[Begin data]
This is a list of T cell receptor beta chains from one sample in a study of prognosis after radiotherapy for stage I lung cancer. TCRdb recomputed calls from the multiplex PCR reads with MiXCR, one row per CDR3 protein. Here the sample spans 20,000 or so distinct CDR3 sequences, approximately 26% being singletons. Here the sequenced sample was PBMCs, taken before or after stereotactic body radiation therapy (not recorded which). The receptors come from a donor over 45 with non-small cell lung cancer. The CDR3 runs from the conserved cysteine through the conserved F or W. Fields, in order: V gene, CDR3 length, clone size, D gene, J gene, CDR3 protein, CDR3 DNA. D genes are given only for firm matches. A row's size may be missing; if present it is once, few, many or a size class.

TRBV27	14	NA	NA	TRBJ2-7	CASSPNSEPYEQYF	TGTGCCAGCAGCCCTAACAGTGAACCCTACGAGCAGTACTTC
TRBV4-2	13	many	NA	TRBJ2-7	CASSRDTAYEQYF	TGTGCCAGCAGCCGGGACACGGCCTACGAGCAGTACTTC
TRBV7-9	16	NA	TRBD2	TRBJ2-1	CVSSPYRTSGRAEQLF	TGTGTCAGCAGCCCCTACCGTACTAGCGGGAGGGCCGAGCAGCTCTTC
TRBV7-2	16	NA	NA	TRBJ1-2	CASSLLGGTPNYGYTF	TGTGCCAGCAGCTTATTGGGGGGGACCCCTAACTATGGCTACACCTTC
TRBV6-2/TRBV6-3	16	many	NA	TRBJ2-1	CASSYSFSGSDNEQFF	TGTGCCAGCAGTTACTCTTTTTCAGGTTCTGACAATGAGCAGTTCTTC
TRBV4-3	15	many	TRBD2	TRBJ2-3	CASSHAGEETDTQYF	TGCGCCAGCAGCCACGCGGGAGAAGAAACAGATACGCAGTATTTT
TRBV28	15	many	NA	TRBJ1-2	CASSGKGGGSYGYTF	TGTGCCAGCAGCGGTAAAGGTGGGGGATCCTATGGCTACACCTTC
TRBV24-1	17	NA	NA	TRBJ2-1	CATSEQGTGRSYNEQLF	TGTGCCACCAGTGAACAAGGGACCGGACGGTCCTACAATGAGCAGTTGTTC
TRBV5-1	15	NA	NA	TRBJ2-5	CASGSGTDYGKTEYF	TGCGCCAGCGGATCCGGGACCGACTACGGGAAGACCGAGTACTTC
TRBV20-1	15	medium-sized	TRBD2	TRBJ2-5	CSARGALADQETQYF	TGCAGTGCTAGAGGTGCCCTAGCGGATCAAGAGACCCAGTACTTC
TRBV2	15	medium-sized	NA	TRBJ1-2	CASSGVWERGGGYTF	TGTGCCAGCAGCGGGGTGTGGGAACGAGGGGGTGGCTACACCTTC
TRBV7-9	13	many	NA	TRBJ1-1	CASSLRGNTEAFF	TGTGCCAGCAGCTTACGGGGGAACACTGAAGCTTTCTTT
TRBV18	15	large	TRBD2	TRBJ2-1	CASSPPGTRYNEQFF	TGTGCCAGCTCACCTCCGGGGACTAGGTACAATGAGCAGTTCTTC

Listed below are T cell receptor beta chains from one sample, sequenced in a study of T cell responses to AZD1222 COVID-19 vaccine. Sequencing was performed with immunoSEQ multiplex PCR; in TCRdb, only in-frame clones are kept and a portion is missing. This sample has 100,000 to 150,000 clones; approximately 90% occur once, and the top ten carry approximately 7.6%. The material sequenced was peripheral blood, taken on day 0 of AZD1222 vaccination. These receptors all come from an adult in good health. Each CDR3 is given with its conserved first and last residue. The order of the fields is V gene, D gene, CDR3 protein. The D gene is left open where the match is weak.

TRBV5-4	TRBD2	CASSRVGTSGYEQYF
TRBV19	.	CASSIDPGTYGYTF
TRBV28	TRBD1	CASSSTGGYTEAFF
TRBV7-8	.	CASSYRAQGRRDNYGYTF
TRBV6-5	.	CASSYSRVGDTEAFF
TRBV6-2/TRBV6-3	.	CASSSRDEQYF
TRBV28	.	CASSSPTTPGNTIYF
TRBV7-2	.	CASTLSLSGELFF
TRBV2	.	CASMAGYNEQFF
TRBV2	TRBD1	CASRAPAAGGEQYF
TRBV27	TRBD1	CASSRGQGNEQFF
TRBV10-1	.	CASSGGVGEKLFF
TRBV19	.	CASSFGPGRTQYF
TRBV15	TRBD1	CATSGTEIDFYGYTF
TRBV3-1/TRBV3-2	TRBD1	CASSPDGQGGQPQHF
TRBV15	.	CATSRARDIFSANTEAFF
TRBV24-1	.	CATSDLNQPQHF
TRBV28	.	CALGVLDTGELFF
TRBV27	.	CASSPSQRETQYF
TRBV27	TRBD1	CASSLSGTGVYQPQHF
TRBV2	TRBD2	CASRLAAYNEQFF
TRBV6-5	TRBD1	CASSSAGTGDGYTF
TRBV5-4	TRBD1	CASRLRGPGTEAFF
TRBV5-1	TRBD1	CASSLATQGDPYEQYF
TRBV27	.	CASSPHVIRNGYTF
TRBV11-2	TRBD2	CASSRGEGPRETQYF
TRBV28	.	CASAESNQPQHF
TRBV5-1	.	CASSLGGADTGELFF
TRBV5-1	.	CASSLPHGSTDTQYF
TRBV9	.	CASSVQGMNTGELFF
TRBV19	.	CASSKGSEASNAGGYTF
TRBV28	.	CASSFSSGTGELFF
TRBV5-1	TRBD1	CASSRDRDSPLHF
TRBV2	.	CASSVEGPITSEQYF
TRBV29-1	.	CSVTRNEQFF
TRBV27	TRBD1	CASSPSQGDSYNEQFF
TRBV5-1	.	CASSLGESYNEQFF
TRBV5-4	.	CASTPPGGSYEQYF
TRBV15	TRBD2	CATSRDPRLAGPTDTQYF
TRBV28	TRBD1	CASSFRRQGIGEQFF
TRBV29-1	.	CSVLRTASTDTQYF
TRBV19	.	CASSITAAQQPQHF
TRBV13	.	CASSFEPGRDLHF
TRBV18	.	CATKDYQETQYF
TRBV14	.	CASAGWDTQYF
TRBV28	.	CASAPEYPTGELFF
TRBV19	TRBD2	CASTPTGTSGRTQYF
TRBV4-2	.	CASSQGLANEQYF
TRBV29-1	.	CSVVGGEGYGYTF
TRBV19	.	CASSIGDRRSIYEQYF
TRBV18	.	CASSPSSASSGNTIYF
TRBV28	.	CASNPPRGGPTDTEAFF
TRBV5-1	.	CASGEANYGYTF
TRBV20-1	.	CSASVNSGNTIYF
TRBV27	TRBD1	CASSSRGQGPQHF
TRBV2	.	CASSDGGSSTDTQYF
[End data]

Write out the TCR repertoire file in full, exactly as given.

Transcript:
This is a list of T cell receptor beta chains from one sample in a study of prognosis after radiotherapy for stage I lung cancer. TCRdb recomputed calls from the multiplex PCR reads with MiXCR, one row per CDR3 protein. Here the sample spans 20,000 or so distinct CDR3 sequences, approximately 26% being singletons. Here the sequenced sample was PBMCs, taken before or after stereotactic body radiation therapy (not recorded which). The receptors come from a donor over 45 with non-small cell lung cancer. The CDR3 runs from the conserved cysteine through the conserved F or W. Fields, in order: V gene, CDR3 length, clone size, D gene, J gene, CDR3 protein, CDR3 DNA. D genes are given only for firm matches. A row's size may be missing; if present it is once, few, many or a size class.

TRBV27	14	NA	NA	TRBJ2-7	CASSPNSEPYEQYF	TGTGCCAGCAGCCCTAACAGTGAACCCTACGAGCAGTACTTC
TRBV4-2	13	many	NA	TRBJ2-7	CASSRDTAYEQYF	TGTGCCAGCAGCCGGGACACGGCCTACGAGCAGTACTTC
TRBV7-9	16	NA	TRBD2	TRBJ2-1	CVSSPYRTSGRAEQLF	TGTGTCAGCAGCCCCTACCGTACTAGCGGGAGGGCCGAGCAGCTCTTC
TRBV7-2	16	NA	NA	TRBJ1-2	CASSLLGGTPNYGYTF	TGTGCCAGCAGCTTATTGGGGGGGACCCCTAACTATGGCTACACCTTC
TRBV6-2/TRBV6-3	16	many	NA	TRBJ2-1	CASSYSFSGSDNEQFF	TGTGCCAGCAGTTACTCTTTTTCAGGTTCTGACAATGAGCAGTTCTTC
TRBV4-3	15	many	TRBD2	TRBJ2-3	CASSHAGEETDTQYF	TGCGCCAGCAGCCACGCGGGAGAAGAAACAGATACGCAGTATTTT
TRBV28	15	many	NA	TRBJ1-2	CASSGKGGGSYGYTF	TGTGCCAGCAGCGGTAAAGGTGGGGGATCCTATGGCTACACCTTC
TRBV24-1	17	NA	NA	TRBJ2-1	CATSEQGTGRSYNEQLF	TGTGCCACCAGTGAACAAGGGACCGGACGGTCCTACAATGAGCAGTTGTTC
TRBV5-1	15	NA	NA	TRBJ2-5	CASGSGTDYGKTEYF	TGCGCCAGCGGATCCGGGACCGACTACGGGAAGACCGAGTACTTC
TRBV20-1	15	medium-sized	TRBD2	TRBJ2-5	CSARGALADQETQYF	TGCAGTGCTAGAGGTGCCCTAGCGGATCAAGAGACCCAGTACTTC
TRBV2	15	medium-sized	NA	TRBJ1-2	CASSGVWERGGGYTF	TGTGCCAGCAGCGGGGTGTGGGAACGAGGGGGTGGCTACACCTTC
TRBV7-9	13	many	NA	TRBJ1-1	CASSLRGNTEAFF	TGTGCCAGCAGCTTACGGGGGAACACTGAAGCTTTCTTT
TRBV18	15	large	TRBD2	TRBJ2-1	CASSPPGTRYNEQFF	TGTGCCAGCTCACCTCCGGGGACTAGGTACAATGAGCAGTTCTTC

Listed below are T cell receptor beta chains from one sample, sequenced in a study of T cell responses to AZD1222 COVID-19 vaccine. Sequencing was performed with immunoSEQ multiplex PCR; in TCRdb, only in-frame clones are kept and a portion is missing. This sample has 100,000 to 150,000 clones; approximately 90% occur once, and the top ten carry approximately 7.6%. The material sequenced was peripheral blood, taken on day 0 of AZD1222 vaccination. These receptors all come from an adult in good health. Each CDR3 is given with its conserved first and last residue. The order of the fields is V gene, D gene, CDR3 protein. The D gene is left open where the match is weak.

TRBV5-4	TRBD2	CASSRVGTSGYEQYF
TRBV19	.	CASSIDPGTYGYTF
TRBV28	TRBD1	CASSSTGGYTEAFF
TRBV7-8	.	CASSYRAQGRRDNYGYTF
TRBV6-5	.	CASSYSRVGDTEAFF
TRBV6-2/TRBV6-3	.	CASSSRDEQYF
TRBV28	.	CASSSPTTPGNTIYF
TRBV7-2	.	CASTLSLSGELFF
TRBV2	.	CASMAGYNEQFF
TRBV2	TRBD1	CASRAPAAGGEQYF
TRBV27	TRBD1	CASSRGQGNEQFF
TRBV10-1	.	CASSGGVGEKLFF
TRBV19	.	CASSFGPGRTQYF
TRBV15	TRBD1	CATSGTEIDFYGYTF
TRBV3-1/TRBV3-2	TRBD1	CASSPDGQGGQPQHF
TRBV15	.	CATSRARDIFSANTEAFF
TRBV24-1	.	CATSDLNQPQHF
TRBV28	.	CALGVLDTGELFF
TRBV27	.	CASSPSQRETQYF
TRBV27	TRBD1	CASSLSGTGVYQPQHF
TRBV2	TRBD2	CASRLAAYNEQFF
TRBV6-5	TRBD1	CASSSAGTGDGYTF
TRBV5-4	TRBD1	CASRLRGPGTEAFF
TRBV5-1	TRBD1	CASSLATQGDPYEQYF
TRBV27	.	CASSPHVIRNGYTF
TRBV11-2	TRBD2	CASSRGEGPRETQYF
TRBV28	.	CASAESNQPQHF
TRBV5-1	.	CASSLGGADTGELFF
TRBV5-1	.	CASSLPHGSTDTQYF
TRBV9	.	CASSVQGMNTGELFF
TRBV19	.	CASSKGSEASNAGGYTF
TRBV28	.	CASSFSSGTGELFF
TRBV5-1	TRBD1	CASSRDRDSPLHF
TRBV2	.	CASSVEGPITSEQYF
TRBV29-1	.	CSVTRNEQFF
TRBV27	TRBD1	CASSPSQGDSYNEQFF
TRBV5-1	.	CASSLGESYNEQFF
TRBV5-4	.	CASTPPGGSYEQYF
TRBV15	TRBD2	CATSRDPRLAGPTDTQYF
TRBV28	TRBD1	CASSFRRQGIGEQFF
TRBV29-1	.	CSVLRTASTDTQYF
TRBV19	.	CASSITAAQQPQHF
TRBV13	.	CASSFEPGRDLHF
TRBV18	.	CATKDYQETQYF
TRBV14	.	CASAGWDTQYF
TRBV28	.	CASAPEYPTGELFF
TRBV19	TRBD2	CASTPTGTSGRTQYF
TRBV4-2	.	CASSQGLANEQYF
TRBV29-1	.	CSVVGGEGYGYTF
TRBV19	.	CASSIGDRRSIYEQYF
TRBV18	.	CASSPSSASSGNTIYF
TRBV28	.	CASNPPRGGPTDTEAFF
TRBV5-1	.	CASGEANYGYTF
TRBV20-1	.	CSASVNSGNTIYF
TRBV27	TRBD1	CASSSRGQGPQHF
TRBV2	.	CASSDGGSSTDTQYF